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Health Canada recalls thousands of Dorel swivel jogging strollers

THE CANADIAN PRESS | posted Thursday, Aug 18th, 2016

The Instep Safari TT Double Stroller (01AR266CRED and 01AR265) is one of several models recalled by Health Canada.

Thousands of Dorel jogging strollers have been recalled in Canada over concerns the front wheel could detach and cause a crash.

Health Canada issued a recall Wednesday involving 12,360 single- and double-occupant swivel jogging strollers sold in Canada under the Instep, Instep Safari and Schwinn Grand Safari brands.

It said the quick-release mechanism to remove the front wheel could come loose and detach if not installed properly.

The Chinese-made strollers were sold between January 2010 and April 2016.

They include products with model numbers 01AR266CRED, 01AR265, 01153CCWU, 01AR180, 01SC701 and 04STAD12. The model number is found on the back of the stroller seat.

There have been no reports of incidents or injuries in Canada, but 132 instances in the United States resulting in 215 reported injuries, including head injuries, sprains, lacerations, bumps, bruises and abrasions.

Consumers are advised to immediately stop using the strollers and contact Pacific Cycle at 1-877-564-2261 to obtain a free repair kit. Strollers should not be returned to stores.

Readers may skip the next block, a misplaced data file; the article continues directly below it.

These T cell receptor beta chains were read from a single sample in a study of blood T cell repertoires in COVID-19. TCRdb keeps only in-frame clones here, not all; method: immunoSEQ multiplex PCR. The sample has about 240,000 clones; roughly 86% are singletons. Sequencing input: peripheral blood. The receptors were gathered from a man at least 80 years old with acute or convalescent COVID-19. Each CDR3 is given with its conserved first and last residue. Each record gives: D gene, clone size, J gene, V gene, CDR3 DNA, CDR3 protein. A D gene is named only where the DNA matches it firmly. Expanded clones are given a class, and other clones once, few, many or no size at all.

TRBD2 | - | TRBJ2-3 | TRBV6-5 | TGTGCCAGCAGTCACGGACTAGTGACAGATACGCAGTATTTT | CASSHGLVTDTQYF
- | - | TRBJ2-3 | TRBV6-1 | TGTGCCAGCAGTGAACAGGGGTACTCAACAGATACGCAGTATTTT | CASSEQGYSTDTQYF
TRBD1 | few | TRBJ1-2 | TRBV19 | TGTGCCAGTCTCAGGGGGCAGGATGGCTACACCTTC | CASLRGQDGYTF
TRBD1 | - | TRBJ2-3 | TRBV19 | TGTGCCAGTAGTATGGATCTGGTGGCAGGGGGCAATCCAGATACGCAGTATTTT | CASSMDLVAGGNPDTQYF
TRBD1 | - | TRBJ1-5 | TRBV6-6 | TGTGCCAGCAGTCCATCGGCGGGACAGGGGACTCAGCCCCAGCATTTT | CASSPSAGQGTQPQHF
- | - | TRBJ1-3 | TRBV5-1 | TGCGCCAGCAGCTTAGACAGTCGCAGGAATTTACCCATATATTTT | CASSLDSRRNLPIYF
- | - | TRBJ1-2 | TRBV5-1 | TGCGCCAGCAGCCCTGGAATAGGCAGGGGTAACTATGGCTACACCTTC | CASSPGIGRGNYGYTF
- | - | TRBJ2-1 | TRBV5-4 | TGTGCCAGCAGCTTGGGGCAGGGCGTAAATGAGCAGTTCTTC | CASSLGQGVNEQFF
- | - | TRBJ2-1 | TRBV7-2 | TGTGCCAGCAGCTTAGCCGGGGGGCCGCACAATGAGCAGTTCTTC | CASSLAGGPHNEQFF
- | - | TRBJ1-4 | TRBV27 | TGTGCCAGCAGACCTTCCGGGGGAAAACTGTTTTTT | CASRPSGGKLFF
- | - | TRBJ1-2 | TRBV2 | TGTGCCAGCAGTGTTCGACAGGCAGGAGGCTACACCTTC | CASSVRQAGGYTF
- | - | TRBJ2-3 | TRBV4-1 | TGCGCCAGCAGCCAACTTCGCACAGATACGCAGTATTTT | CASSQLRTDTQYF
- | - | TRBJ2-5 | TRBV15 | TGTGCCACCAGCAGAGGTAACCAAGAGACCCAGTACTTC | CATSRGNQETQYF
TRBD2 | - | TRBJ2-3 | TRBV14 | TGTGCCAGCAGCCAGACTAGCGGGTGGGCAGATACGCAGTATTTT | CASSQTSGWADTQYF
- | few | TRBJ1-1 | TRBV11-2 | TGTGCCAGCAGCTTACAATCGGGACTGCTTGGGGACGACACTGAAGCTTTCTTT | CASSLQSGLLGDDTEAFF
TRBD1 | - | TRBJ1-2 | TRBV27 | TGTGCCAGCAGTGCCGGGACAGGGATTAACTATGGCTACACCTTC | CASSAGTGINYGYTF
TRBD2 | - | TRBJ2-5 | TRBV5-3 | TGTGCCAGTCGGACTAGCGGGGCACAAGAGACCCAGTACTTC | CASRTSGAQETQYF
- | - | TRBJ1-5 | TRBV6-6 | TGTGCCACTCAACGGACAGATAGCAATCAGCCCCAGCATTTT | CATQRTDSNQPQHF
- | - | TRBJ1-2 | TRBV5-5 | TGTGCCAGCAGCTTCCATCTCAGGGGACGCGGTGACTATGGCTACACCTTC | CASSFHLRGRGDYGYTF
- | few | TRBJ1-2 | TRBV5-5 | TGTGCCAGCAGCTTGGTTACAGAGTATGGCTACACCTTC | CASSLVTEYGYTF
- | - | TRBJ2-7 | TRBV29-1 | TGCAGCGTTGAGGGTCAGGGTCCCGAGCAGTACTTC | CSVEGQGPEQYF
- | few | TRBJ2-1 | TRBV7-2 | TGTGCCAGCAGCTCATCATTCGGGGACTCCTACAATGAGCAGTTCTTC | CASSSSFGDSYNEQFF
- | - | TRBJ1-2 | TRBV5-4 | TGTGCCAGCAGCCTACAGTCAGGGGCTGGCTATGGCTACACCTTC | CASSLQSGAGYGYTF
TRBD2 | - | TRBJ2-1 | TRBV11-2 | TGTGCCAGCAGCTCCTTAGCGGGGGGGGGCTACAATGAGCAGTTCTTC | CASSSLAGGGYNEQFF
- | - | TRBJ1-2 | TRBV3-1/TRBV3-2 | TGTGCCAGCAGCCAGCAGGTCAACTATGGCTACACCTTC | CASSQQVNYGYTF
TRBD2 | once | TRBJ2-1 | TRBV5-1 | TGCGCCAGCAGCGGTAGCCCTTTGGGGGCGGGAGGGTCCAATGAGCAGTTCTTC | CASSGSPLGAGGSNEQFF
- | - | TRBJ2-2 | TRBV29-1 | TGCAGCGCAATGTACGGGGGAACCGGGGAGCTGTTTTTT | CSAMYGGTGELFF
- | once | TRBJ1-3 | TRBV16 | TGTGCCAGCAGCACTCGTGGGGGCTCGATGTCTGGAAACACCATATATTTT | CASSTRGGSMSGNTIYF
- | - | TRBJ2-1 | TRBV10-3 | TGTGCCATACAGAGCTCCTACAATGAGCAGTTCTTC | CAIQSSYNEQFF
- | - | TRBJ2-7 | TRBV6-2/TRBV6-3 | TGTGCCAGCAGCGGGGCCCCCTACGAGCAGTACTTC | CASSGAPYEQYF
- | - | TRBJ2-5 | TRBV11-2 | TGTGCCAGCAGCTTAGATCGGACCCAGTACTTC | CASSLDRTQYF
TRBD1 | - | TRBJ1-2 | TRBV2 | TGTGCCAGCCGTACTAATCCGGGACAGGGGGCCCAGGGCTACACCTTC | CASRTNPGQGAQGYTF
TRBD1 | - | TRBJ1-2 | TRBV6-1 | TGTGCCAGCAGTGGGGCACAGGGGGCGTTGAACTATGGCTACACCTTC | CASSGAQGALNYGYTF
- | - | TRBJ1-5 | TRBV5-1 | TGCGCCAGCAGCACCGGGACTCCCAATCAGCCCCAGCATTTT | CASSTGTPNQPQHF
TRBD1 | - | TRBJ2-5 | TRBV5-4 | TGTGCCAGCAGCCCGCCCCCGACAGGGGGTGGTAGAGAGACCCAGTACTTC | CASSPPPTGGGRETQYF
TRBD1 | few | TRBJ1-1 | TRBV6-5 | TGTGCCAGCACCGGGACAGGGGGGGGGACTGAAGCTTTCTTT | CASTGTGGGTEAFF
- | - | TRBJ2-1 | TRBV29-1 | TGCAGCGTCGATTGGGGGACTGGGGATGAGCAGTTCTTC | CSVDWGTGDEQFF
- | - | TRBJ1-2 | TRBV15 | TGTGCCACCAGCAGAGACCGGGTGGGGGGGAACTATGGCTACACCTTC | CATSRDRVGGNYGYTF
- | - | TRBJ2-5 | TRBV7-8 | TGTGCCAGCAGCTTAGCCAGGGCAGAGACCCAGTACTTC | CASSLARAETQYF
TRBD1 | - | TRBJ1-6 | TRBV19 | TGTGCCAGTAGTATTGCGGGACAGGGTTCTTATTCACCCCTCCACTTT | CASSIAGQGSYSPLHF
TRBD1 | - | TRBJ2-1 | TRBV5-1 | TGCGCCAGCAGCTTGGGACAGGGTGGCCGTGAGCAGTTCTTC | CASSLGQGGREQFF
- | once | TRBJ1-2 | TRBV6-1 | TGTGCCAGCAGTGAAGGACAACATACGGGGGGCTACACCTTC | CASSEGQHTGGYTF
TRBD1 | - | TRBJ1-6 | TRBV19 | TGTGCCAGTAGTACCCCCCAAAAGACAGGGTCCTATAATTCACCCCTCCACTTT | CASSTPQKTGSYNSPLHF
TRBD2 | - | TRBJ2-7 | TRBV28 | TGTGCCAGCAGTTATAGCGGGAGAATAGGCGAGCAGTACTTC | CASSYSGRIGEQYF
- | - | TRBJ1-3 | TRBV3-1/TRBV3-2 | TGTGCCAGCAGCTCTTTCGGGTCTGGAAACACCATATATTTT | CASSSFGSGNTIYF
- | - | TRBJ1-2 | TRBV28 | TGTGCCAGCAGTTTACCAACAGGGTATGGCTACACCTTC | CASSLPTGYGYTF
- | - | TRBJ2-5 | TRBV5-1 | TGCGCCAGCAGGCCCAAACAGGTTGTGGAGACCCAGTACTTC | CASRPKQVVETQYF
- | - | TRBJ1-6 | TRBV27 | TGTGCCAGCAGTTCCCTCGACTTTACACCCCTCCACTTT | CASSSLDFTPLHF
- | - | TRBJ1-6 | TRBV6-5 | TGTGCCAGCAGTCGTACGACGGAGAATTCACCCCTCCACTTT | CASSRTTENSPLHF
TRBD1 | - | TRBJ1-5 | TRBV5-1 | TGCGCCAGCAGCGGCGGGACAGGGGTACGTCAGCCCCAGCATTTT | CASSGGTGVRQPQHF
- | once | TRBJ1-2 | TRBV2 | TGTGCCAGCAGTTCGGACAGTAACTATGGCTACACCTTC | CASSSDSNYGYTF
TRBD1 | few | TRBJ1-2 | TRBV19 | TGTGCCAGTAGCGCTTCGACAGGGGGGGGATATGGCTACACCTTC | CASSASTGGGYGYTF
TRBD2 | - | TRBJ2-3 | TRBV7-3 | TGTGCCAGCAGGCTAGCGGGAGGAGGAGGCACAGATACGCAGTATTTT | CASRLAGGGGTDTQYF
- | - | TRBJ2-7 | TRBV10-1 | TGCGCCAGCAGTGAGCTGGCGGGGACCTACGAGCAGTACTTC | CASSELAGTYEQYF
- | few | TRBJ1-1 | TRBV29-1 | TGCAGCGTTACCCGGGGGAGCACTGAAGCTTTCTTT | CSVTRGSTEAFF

The Schwinn Grand Safari Tandem Jogging Stroller (04STAD12) is one of several models recalled by Health Canada.
The Schwinn Grand Safari Tandem Jogging Stroller (04STAD12) is one of several models recalled by Health Canada.
The Instep Free Wheeler Jogging Stroller (01SC701) is one of several models recalled by Health Canada.
The Instep Free Wheeler Jogging Stroller (01SC701) is one of several models recalled by Health Canada.
The Instep Safari Swivel Wheel Jogging Stroller (01AR180) is one of several models recalled by Health Canada.
The Instep Safari Swivel Wheel Jogging Stroller (01AR180) is one of several models recalled by Health Canada.
The Instep Safari Deluxe Double Stroller (01153CCWU) is one of several models recalled by Health Canada.
The Instep Safari Deluxe Double Stroller (01153CCWU) is one of several models recalled by Health Canada.

Driver heads wrong way on Hwy. 401, runs through swamp